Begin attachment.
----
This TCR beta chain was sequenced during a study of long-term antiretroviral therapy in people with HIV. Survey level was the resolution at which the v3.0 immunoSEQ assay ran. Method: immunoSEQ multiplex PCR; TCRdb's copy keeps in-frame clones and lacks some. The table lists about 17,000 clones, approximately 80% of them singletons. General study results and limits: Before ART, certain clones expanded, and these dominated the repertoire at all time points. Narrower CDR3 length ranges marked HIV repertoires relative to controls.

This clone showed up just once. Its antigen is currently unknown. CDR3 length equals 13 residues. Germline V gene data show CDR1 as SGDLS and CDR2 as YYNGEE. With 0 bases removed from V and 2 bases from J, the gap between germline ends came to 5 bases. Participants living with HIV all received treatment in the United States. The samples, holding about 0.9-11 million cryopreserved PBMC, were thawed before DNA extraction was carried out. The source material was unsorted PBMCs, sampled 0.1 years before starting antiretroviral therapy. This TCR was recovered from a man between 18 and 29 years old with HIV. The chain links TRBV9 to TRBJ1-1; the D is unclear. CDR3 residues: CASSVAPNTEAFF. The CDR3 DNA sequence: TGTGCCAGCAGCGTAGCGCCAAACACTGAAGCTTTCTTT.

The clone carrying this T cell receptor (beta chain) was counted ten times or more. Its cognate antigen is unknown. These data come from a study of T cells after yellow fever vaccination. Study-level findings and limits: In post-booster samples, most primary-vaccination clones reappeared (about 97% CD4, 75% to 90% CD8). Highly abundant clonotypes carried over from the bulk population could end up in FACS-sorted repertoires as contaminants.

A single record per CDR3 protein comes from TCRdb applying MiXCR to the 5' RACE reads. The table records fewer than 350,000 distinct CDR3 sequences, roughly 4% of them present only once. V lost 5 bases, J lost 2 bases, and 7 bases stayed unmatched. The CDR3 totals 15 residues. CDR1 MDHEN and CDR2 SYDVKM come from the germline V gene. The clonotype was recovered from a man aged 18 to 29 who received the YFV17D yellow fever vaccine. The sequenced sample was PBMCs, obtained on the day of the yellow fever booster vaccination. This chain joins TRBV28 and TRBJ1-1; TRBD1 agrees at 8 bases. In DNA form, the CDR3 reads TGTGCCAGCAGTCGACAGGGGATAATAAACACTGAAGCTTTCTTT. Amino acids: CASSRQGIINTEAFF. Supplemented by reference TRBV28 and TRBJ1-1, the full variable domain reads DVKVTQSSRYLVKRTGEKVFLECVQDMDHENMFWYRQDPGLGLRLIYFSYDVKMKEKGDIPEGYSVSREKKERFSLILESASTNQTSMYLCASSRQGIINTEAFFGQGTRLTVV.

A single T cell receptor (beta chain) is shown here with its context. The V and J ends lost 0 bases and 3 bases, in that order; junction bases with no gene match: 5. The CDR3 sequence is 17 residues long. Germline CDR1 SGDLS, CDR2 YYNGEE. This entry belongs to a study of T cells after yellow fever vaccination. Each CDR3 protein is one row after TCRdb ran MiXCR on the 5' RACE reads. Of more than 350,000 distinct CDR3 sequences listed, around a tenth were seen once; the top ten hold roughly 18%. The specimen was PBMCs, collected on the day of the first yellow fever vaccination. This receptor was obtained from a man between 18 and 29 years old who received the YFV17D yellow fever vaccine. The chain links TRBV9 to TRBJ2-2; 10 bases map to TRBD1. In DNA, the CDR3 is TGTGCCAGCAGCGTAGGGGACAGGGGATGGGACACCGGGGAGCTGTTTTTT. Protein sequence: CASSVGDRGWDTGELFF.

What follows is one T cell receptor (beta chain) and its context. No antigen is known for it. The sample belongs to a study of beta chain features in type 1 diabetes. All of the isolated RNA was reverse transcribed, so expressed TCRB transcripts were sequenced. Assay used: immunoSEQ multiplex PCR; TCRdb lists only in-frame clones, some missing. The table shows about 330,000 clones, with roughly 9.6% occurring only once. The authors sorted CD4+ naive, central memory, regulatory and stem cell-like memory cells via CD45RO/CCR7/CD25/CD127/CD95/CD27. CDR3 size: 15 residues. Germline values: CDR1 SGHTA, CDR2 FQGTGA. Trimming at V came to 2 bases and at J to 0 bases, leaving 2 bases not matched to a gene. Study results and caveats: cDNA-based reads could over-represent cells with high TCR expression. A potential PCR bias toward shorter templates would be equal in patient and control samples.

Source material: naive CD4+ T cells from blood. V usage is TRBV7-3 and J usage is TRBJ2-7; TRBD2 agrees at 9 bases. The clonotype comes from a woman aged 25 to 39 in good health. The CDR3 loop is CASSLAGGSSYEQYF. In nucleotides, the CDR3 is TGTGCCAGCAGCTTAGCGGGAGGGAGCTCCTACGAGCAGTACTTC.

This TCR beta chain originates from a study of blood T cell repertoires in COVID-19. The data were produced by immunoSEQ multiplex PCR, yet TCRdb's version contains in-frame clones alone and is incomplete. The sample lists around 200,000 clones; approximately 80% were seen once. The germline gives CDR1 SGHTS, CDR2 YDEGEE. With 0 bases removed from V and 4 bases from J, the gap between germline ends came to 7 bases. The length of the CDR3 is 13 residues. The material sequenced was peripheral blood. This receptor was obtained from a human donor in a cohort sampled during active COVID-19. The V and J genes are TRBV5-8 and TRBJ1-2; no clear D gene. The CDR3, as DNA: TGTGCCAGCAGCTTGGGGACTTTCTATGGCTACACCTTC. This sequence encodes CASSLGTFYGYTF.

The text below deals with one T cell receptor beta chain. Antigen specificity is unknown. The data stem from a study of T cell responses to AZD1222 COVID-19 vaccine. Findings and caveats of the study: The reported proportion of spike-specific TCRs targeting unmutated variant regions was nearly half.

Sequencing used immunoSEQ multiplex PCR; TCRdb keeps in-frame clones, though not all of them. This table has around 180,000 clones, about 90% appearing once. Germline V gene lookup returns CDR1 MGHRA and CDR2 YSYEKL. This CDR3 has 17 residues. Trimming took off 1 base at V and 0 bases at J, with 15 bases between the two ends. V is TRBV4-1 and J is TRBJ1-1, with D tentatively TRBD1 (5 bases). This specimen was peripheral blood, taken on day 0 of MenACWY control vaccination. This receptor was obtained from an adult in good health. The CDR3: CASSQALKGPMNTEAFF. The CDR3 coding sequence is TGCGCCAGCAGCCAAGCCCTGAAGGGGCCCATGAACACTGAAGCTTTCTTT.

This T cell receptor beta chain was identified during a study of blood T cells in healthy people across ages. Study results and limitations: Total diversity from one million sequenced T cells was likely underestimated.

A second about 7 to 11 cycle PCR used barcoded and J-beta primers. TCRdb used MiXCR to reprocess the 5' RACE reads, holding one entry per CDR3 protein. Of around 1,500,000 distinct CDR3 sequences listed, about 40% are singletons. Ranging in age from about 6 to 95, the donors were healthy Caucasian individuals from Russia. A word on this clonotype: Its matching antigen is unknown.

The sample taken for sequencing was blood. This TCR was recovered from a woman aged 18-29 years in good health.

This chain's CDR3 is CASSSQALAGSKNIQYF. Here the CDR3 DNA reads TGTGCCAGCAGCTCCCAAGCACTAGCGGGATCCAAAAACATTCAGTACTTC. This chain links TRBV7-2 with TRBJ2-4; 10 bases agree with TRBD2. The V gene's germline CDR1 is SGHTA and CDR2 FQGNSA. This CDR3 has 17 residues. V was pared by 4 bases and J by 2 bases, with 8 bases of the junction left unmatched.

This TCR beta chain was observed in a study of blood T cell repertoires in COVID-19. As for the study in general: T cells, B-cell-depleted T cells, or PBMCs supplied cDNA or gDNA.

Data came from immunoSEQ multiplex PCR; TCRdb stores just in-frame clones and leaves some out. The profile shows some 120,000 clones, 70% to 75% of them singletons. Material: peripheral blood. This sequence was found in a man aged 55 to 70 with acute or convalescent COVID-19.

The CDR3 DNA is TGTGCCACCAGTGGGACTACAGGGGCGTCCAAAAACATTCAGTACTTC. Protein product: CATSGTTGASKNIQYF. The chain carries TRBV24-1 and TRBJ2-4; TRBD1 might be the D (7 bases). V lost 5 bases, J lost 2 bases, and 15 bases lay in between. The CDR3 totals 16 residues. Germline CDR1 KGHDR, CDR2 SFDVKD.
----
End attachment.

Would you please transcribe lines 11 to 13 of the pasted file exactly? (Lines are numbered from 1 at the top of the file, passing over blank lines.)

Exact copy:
This T cell receptor beta chain was identified during a study of blood T cells in healthy people across ages. Study results and limitations: Total diversity from one million sequenced T cells was likely underestimated.

A second about 7 to 11 cycle PCR used barcoded and J-beta primers. TCRdb used MiXCR to reprocess the 5' RACE reads, holding one entry per CDR3 protein. Of around 1,500,000 distinct CDR3 sequences listed, about 40% are singletons. Ranging in age from about 6 to 95, the donors were healthy Caucasian individuals from Russia. A word on this clonotype: Its matching antigen is unknown.

The sample taken for sequencing was blood. This TCR was recovered from a woman aged 18-29 years in good health.